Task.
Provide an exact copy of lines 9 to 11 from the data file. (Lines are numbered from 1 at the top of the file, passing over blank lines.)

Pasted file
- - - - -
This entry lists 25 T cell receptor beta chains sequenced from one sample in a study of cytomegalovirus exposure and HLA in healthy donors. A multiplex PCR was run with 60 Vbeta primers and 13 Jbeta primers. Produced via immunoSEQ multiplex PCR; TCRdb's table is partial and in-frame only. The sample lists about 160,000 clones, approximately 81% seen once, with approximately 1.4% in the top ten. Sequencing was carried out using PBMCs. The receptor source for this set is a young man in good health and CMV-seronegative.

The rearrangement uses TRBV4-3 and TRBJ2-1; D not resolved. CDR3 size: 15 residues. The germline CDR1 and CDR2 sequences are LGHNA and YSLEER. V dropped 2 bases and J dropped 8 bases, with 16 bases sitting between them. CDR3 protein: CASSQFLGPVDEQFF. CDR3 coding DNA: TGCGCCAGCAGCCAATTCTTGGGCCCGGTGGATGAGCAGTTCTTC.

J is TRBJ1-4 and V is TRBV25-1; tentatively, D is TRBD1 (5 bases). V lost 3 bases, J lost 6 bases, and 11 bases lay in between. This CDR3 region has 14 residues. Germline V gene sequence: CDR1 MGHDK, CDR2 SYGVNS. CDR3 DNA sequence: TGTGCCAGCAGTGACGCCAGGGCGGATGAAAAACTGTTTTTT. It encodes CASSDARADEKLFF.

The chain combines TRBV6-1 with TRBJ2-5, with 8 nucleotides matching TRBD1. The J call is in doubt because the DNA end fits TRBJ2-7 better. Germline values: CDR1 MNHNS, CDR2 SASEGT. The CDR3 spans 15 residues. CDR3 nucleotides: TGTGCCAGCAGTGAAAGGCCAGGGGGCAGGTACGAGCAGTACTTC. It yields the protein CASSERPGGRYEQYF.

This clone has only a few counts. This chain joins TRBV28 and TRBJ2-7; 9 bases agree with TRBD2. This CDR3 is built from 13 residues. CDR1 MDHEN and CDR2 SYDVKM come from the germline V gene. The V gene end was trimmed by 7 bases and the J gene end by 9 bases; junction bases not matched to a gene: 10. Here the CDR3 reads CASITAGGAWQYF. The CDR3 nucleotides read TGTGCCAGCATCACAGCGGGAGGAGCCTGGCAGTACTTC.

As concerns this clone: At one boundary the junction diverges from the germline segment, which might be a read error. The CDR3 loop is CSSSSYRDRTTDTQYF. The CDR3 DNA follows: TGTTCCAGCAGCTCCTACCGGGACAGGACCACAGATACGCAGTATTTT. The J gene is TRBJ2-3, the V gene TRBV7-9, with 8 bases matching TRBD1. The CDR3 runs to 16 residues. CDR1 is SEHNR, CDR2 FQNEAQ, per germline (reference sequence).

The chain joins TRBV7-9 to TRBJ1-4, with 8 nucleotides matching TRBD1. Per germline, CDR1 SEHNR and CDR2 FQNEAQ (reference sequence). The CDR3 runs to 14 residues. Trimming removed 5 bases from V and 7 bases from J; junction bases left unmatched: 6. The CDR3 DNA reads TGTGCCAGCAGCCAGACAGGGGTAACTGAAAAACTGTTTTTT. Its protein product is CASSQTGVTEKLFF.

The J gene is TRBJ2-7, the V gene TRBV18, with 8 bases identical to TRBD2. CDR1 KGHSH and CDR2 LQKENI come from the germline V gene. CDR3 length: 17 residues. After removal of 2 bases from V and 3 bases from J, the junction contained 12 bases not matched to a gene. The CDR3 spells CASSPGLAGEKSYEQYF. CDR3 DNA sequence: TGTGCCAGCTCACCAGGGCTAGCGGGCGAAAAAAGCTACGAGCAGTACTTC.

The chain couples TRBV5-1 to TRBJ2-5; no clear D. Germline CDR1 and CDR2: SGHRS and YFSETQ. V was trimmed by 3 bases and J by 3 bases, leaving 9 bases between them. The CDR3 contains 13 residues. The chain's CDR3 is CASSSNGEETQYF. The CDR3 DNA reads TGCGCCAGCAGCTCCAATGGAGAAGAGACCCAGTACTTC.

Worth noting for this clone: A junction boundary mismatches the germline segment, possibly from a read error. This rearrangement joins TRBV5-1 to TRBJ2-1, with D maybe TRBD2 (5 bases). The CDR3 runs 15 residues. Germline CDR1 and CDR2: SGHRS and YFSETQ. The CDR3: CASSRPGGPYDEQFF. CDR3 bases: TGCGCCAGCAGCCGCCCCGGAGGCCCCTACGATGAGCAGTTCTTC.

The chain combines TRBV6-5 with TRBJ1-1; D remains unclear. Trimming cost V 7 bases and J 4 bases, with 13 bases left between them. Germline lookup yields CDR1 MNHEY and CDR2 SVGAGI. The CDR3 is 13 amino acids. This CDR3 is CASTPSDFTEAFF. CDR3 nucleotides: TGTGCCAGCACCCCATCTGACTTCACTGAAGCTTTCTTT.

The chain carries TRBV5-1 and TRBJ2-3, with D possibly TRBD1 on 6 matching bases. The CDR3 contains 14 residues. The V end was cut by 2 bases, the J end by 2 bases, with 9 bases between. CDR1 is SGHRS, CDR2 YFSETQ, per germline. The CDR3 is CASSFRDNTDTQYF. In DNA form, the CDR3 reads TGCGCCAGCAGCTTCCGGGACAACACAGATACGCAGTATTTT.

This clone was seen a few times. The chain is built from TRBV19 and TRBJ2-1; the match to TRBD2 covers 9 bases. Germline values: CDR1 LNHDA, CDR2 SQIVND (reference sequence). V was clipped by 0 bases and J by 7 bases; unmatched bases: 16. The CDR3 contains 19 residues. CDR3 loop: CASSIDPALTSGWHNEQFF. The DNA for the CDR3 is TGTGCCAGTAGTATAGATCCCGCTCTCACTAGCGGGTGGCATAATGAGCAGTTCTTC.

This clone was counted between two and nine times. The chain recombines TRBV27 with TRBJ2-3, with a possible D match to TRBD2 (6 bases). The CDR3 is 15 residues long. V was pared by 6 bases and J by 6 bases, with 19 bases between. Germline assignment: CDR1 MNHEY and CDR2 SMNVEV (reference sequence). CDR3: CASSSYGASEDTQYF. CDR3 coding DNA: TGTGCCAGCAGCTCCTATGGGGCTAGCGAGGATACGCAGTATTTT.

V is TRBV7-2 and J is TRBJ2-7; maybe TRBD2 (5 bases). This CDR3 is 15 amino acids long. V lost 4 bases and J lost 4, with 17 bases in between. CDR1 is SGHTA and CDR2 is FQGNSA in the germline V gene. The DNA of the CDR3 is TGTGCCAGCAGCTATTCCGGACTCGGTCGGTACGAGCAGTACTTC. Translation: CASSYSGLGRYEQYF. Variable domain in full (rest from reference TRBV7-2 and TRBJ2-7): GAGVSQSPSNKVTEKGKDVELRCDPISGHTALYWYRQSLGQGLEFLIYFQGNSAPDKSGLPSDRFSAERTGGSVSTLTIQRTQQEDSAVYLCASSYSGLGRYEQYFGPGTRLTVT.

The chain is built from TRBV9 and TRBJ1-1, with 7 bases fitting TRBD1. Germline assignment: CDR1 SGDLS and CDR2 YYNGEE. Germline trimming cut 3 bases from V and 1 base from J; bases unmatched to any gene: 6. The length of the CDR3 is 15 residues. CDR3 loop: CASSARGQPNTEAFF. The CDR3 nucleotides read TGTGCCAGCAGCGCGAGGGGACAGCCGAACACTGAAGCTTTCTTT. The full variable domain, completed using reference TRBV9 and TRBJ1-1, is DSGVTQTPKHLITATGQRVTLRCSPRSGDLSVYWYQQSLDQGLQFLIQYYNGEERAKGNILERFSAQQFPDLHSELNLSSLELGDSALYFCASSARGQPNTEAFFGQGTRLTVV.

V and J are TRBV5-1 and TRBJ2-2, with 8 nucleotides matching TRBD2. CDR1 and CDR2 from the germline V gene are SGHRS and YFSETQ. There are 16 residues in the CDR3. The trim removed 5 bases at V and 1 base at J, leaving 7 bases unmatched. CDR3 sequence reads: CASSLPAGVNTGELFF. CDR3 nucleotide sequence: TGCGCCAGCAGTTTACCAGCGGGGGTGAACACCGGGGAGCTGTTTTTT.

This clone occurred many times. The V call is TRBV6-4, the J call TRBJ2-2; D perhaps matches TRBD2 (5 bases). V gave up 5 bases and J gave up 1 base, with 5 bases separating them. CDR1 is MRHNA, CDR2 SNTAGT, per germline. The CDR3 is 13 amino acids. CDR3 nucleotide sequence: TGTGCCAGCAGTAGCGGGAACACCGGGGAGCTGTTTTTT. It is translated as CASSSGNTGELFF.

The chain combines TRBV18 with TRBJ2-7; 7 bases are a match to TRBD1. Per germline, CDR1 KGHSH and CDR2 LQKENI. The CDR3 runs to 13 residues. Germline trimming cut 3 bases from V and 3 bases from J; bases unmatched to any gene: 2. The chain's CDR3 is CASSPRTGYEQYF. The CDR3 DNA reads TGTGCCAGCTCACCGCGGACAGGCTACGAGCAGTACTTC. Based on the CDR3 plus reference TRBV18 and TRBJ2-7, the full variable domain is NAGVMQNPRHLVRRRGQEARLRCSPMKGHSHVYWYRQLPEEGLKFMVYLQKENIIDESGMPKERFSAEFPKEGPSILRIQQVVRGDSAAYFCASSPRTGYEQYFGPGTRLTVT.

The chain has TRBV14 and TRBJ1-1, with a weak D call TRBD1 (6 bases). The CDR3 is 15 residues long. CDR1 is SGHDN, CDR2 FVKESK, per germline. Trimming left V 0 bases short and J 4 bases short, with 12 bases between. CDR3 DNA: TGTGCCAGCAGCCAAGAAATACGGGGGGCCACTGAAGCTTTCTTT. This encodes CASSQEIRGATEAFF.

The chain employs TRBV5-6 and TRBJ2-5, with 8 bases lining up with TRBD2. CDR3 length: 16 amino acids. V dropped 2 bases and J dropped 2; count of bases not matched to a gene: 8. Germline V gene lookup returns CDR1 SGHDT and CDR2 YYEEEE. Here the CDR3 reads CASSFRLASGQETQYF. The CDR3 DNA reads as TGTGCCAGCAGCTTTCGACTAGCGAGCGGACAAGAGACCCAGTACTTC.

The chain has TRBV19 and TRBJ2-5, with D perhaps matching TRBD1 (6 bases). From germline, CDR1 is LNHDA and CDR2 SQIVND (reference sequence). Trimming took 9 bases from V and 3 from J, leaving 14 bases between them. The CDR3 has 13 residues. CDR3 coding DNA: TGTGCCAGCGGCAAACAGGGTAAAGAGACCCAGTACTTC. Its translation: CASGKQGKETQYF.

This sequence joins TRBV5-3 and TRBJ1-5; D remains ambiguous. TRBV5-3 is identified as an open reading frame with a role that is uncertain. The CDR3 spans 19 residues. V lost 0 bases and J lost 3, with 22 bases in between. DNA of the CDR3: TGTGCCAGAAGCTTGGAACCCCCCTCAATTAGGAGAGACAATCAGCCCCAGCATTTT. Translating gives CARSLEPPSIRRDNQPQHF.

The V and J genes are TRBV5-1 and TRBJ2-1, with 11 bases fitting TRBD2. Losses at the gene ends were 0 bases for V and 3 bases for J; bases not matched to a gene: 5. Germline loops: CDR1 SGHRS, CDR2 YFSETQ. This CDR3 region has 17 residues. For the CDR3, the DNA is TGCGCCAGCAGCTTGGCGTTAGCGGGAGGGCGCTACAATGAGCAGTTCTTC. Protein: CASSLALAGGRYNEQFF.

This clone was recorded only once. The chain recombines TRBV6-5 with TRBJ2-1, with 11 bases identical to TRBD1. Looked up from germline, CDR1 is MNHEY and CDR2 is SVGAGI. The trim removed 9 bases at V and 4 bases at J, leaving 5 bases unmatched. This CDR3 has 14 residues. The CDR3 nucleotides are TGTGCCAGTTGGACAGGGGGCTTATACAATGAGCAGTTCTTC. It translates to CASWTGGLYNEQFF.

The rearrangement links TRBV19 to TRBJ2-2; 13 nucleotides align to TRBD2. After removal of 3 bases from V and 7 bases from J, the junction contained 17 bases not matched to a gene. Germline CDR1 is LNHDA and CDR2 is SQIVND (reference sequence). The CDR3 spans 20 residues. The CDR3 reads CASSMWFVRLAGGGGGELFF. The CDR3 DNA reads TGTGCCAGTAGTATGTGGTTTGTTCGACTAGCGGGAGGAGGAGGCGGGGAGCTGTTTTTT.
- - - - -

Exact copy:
The chain couples TRBV5-1 to TRBJ2-5; no clear D. Germline CDR1 and CDR2: SGHRS and YFSETQ. V was trimmed by 3 bases and J by 3 bases, leaving 9 bases between them. The CDR3 contains 13 residues. The chain's CDR3 is CASSSNGEETQYF. The CDR3 DNA reads TGCGCCAGCAGCTCCAATGGAGAAGAGACCCAGTACTTC.

Worth noting for this clone: A junction boundary mismatches the germline segment, possibly from a read error. This rearrangement joins TRBV5-1 to TRBJ2-1, with D maybe TRBD2 (5 bases). The CDR3 runs 15 residues. Germline CDR1 and CDR2: SGHRS and YFSETQ. The CDR3: CASSRPGGPYDEQFF. CDR3 bases: TGCGCCAGCAGCCGCCCCGGAGGCCCCTACGATGAGCAGTTCTTC.

The chain combines TRBV6-5 with TRBJ1-1; D remains unclear. Trimming cost V 7 bases and J 4 bases, with 13 bases left between them. Germline lookup yields CDR1 MNHEY and CDR2 SVGAGI. The CDR3 is 13 amino acids. This CDR3 is CASTPSDFTEAFF. CDR3 nucleotides: TGTGCCAGCACCCCATCTGACTTCACTGAAGCTTTCTTT.